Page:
Miley Cyrus, a superstar of the 21st century, has released her eighth studio album, titled “Endless Summer Vacation.” The album is her first since 2020’s “Plastic Hearts,” a rock-heavy tracklist made right in the midst of the pandemic.
As a huge fan since the premiere of “Hannah Montana” in 2006, I have been there through all of the Cyrus eras: the Disney teen idol era, the chopped pixie-cut, twerking, rebellious “Bangerz” era, the psychedelic, experimental “Miley Cyrus & Her Dead Petz” era, the wholesome country “Younger Now” era and many more.
Just as Cyrus is one of the most versatile artists we know, she has collaborated on this album with a cluster of interesting musical figures you would not normally see on the same work. Artists like James Blake, Sia, Justin Tranter, Mike Will Made-It, Greg Kurstin and even her own boyfriend Maxx Morando all have credits on this album.
Cyrus has talked about how “Endless Summer Vacation” is split into two parts; the first six tracks are the A.M. side of the album and the last six are the P.M. side. The A.M. side is to resemble the feeling of morning energy and a brand new day ahead of you while the P.M. side is to resemble the fun, wild, glitz and glamour of a night out.
The lead single, “Flowers,” is arguably the biggest song of the year so far and sets the tone perfectly as the first song on the tracklist. It brings us into the world of Cyrus loving herself and moving on from a widely known relationship, and by the end of it, you’re wanting to know more about her journey.
A career highlight, “Jaded,” shows Cyrus is starting to feel for her ex, but she knows there is nothing more she can do.
“Oh, isn’t it a shame that it ended like that? / Said goodbye forever, but you never unpacked / We went to Hell, but we never came back,” Cyrus sings.
She’s looking back on how things could have been but knows she has to keep moving on. This is one of the clear moments on the record where we see the vulnerability and relatability of Cyrus accepting what this breakup has done.
However, it is the three-song run of “Handstand,” “River” and “Violet Chemistry” that feels like the biggest and best gut punch you can ever receive while listening to an album.
“Handstand” is the first track of the P.M. side, bringing us into a night on the town in L.A. You can feel the shift in the album as the song brings in a more sporadic and electronic production over a mostly spoken word by Cyrus.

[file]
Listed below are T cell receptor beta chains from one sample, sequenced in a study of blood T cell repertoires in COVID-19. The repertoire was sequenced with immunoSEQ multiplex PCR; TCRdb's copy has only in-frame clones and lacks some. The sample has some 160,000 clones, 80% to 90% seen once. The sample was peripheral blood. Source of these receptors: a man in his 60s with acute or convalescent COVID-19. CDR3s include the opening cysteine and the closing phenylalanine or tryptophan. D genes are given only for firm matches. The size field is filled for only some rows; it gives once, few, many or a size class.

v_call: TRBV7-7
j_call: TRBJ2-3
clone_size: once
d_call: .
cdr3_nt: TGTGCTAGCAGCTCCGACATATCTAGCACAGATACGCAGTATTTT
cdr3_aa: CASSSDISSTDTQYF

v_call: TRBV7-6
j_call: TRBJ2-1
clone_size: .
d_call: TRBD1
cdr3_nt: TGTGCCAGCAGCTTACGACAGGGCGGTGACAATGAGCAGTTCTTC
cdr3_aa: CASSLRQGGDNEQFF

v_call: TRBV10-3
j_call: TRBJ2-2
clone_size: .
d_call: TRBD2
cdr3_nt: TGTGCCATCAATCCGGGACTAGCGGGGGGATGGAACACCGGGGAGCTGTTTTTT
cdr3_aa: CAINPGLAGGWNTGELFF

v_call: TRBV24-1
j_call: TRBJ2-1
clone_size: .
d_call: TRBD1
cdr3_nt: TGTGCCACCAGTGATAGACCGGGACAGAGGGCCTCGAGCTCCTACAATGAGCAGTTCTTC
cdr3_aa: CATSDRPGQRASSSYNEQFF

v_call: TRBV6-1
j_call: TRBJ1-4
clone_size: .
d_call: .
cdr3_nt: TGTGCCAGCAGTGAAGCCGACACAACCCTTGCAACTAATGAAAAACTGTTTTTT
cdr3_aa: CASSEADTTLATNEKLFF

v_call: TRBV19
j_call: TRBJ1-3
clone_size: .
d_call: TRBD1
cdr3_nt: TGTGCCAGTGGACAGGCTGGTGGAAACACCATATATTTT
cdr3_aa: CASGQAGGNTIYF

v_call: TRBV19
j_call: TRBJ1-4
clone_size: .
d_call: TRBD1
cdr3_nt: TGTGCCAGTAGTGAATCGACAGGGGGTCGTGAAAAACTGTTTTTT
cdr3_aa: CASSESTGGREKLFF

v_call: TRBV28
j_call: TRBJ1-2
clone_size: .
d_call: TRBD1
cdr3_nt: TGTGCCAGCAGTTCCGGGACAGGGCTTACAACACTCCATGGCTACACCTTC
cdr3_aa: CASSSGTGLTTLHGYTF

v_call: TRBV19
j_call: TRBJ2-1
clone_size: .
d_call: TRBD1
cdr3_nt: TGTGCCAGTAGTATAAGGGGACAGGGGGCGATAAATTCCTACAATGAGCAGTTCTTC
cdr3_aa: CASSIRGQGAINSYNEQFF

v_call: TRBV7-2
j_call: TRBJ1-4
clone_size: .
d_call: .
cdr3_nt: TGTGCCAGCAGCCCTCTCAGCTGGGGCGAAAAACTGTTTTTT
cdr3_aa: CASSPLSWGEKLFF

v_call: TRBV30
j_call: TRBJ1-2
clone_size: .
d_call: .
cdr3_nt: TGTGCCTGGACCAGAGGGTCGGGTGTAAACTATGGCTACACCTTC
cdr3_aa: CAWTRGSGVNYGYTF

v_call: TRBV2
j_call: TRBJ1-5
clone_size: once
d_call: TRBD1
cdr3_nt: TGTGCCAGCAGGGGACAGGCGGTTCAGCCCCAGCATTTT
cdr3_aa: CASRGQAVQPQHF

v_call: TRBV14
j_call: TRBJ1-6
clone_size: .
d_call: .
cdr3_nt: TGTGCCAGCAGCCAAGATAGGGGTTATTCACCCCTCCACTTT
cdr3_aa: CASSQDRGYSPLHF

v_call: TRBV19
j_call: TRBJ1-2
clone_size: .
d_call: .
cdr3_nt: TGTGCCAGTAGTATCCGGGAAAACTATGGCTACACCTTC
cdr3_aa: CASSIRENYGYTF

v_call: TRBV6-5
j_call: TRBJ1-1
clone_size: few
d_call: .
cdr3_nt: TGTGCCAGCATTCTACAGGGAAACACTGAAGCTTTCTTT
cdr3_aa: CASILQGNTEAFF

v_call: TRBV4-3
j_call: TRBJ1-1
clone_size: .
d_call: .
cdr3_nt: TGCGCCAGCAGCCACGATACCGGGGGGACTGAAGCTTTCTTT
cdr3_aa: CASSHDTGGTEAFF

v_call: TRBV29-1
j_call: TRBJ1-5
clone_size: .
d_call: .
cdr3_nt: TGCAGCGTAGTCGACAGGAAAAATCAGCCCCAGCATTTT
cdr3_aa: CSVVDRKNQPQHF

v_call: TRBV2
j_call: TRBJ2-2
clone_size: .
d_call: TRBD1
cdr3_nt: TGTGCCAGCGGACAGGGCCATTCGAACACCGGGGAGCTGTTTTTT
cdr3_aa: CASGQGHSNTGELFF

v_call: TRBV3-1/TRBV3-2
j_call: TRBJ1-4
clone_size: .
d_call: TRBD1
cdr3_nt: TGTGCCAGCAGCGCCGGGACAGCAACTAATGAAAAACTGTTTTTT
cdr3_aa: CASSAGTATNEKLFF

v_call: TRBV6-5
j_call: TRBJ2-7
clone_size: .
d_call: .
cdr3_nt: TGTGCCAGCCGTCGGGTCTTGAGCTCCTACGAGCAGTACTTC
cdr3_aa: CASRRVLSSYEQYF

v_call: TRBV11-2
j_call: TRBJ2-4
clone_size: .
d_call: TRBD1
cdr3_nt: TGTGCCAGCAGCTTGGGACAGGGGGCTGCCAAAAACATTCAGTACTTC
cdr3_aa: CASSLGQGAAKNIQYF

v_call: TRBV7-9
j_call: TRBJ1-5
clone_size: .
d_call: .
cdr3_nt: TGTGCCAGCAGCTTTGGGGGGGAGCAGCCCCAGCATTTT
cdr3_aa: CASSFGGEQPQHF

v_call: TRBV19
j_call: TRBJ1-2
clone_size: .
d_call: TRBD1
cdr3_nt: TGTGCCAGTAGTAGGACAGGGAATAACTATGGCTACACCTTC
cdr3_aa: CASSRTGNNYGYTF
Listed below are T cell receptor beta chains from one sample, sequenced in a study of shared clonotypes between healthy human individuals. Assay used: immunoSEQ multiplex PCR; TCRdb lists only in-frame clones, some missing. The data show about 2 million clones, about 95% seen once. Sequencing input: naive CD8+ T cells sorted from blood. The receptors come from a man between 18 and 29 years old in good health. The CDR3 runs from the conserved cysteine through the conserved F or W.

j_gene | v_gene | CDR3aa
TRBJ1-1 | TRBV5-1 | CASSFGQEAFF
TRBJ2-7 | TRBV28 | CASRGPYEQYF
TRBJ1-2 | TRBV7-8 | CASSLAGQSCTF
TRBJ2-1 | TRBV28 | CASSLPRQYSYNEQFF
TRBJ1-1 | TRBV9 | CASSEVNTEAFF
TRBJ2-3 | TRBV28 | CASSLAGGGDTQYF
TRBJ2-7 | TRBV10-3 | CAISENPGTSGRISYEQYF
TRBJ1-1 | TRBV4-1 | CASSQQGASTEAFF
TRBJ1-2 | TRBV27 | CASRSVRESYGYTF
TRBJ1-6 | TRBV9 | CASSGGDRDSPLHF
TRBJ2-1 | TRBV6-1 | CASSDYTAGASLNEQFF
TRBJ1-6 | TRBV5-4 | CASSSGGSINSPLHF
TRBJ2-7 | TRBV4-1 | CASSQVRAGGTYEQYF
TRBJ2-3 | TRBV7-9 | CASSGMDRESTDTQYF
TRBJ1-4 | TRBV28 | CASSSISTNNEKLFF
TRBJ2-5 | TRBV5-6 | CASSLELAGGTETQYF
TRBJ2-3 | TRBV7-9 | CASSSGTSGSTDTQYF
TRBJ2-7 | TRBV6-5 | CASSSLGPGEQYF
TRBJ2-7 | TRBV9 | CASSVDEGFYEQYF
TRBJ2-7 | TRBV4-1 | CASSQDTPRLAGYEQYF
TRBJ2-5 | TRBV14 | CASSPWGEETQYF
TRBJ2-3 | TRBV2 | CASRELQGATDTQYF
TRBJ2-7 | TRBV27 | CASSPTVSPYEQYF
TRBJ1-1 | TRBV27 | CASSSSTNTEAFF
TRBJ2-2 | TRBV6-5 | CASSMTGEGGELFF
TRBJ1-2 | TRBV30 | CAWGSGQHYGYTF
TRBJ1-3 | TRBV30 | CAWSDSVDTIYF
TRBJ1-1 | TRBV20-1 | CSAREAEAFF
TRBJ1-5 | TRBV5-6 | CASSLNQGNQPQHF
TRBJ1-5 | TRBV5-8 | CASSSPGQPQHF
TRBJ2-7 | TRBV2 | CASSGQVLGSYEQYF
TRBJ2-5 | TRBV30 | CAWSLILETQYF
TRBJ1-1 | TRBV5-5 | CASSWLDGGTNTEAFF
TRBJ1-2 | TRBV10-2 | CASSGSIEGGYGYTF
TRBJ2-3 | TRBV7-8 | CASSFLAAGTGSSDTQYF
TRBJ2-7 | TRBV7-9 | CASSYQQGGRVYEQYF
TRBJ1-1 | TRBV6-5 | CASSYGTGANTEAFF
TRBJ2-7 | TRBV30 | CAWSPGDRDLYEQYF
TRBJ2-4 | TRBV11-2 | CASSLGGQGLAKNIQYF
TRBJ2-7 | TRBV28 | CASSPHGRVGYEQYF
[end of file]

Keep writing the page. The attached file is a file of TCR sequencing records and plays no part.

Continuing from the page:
The second single, “River,” is somewhat something Cyrus has surprisingly never done before. It feels like the most dance-pop song she has released and the closest she has leaned into that sound since her third album “Can’t Be Tamed.” The song makes you want to go right into a club, start dancing with people all around you and just lose your mind to the music.
When the pre-chorus comes in, it feels like you’re about to get drenched by the beat.
“Heart beats so loud that it’s drownin’ me out / Livin’ in an April shower / You’re pourin’ down, baby, drown me out (Ooh, ooh, ooh),” Cyrus sings.
There are two collaborations on the album, “Thousand Miles” with Brandi Carlile and “Muddy Feet” with Sia. Both are very light collaborations. Carlile only harmonizes in the background with Cyrus on their track while Sia sings only the outro of “Muddy Feet.” I appreciate that both are not fully-fledged duets because this album feels very personal to Cyrus, so it makes sense that the whole work would mostly just be her.
Cyrus has continued to be one of the most provocative, intriguing and genuine artists of our generation, and this album just proves that. In her most mature album to date, Cyrus has entered her 30s more sure of herself than ever, and we love her even more for that.
My personal favorites are “Jaded,” “River,” “Violet Chemistry” and “Wildcard,” but I’m sure I will be playing this whole album for many endless summer vacations.